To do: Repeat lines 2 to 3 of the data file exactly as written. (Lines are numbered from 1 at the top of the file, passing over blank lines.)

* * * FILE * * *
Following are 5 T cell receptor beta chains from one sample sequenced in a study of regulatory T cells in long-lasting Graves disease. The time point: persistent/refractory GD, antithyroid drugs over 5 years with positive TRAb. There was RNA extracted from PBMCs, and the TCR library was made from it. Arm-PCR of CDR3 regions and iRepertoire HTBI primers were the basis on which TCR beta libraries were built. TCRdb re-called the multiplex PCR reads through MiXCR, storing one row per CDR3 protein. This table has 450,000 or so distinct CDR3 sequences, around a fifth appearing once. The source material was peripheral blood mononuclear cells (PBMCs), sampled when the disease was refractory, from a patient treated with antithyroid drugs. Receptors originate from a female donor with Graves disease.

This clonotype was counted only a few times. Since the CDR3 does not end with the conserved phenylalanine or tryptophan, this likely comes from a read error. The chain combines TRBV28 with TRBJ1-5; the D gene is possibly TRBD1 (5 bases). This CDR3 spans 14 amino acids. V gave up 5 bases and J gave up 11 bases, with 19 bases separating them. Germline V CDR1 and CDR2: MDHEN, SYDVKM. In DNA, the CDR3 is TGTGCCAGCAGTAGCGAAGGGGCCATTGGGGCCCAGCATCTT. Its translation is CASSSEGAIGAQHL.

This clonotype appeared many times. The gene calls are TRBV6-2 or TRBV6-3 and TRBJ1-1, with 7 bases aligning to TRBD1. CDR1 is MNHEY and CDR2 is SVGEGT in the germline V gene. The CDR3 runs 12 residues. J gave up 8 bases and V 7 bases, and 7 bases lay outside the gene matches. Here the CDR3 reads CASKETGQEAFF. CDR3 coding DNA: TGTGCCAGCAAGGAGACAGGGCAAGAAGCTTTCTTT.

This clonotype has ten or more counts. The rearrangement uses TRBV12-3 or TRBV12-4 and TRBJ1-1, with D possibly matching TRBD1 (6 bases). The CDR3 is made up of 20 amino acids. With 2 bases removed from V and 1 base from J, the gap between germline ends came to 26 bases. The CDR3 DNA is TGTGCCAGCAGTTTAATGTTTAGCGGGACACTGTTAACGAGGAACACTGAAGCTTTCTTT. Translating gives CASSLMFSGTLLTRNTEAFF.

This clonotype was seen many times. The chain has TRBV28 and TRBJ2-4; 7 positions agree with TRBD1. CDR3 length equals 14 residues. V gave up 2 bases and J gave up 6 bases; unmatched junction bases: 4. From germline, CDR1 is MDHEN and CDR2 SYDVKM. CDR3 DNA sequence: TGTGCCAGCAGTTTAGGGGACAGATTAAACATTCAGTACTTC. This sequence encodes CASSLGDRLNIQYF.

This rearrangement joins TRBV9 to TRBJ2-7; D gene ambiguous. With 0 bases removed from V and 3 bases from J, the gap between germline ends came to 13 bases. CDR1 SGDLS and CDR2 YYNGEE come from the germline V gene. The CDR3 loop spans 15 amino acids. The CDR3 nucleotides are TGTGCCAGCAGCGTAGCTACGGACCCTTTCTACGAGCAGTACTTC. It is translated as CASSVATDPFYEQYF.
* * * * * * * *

This clonotype was counted only a few times. Since the CDR3 does not end with the conserved phenylalanine or tryptophan, this likely comes from a read error. The chain combines TRBV28 with TRBJ1-5; the D gene is possibly TRBD1 (5 bases). This CDR3 spans 14 amino acids. V gave up 5 bases and J gave up 11 bases, with 19 bases separating them. Germline V CDR1 and CDR2: MDHEN, SYDVKM. In DNA, the CDR3 is TGTGCCAGCAGTAGCGAAGGGGCCATTGGGGCCCAGCATCTT. Its translation is CASSSEGAIGAQHL.

This clonotype appeared many times. The gene calls are TRBV6-2 or TRBV6-3 and TRBJ1-1, with 7 bases aligning to TRBD1. CDR1 is MNHEY and CDR2 is SVGEGT in the germline V gene. The CDR3 runs 12 residues. J gave up 8 bases and V 7 bases, and 7 bases lay outside the gene matches. Here the CDR3 reads CASKETGQEAFF. CDR3 coding DNA: TGTGCCAGCAAGGAGACAGGGCAAGAAGCTTTCTTT.